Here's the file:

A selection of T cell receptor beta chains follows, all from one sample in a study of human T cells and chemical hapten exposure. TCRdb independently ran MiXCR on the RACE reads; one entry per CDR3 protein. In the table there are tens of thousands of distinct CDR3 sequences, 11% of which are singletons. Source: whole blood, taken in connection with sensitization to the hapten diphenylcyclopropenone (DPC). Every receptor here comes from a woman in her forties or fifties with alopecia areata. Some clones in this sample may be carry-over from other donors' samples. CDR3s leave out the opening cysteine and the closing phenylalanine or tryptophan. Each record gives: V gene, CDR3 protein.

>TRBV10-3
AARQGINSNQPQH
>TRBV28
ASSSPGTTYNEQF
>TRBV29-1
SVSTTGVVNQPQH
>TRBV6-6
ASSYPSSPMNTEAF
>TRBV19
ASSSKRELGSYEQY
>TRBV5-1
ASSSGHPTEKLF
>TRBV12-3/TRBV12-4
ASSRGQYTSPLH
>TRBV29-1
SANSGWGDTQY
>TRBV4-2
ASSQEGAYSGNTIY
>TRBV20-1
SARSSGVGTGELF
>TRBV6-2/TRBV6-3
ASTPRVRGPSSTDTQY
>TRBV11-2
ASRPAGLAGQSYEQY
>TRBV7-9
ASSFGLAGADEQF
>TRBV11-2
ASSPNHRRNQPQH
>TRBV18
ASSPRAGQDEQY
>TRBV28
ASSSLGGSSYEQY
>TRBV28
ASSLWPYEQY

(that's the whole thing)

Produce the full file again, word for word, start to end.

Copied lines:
A selection of T cell receptor beta chains follows, all from one sample in a study of human T cells and chemical hapten exposure. TCRdb independently ran MiXCR on the RACE reads; one entry per CDR3 protein. In the table there are tens of thousands of distinct CDR3 sequences, 11% of which are singletons. Source: whole blood, taken in connection with sensitization to the hapten diphenylcyclopropenone (DPC). Every receptor here comes from a woman in her forties or fifties with alopecia areata. Some clones in this sample may be carry-over from other donors' samples. CDR3s leave out the opening cysteine and the closing phenylalanine or tryptophan. Each record gives: V gene, CDR3 protein.

>TRBV10-3
AARQGINSNQPQH
>TRBV28
ASSSPGTTYNEQF
>TRBV29-1
SVSTTGVVNQPQH
>TRBV6-6
ASSYPSSPMNTEAF
>TRBV19
ASSSKRELGSYEQY
>TRBV5-1
ASSSGHPTEKLF
>TRBV12-3/TRBV12-4
ASSRGQYTSPLH
>TRBV29-1
SANSGWGDTQY
>TRBV4-2
ASSQEGAYSGNTIY
>TRBV20-1
SARSSGVGTGELF
>TRBV6-2/TRBV6-3
ASTPRVRGPSSTDTQY
>TRBV11-2
ASRPAGLAGQSYEQY
>TRBV7-9
ASSFGLAGADEQF
>TRBV11-2
ASSPNHRRNQPQH
>TRBV18
ASSPRAGQDEQY
>TRBV28
ASSSLGGSSYEQY
>TRBV28
ASSLWPYEQY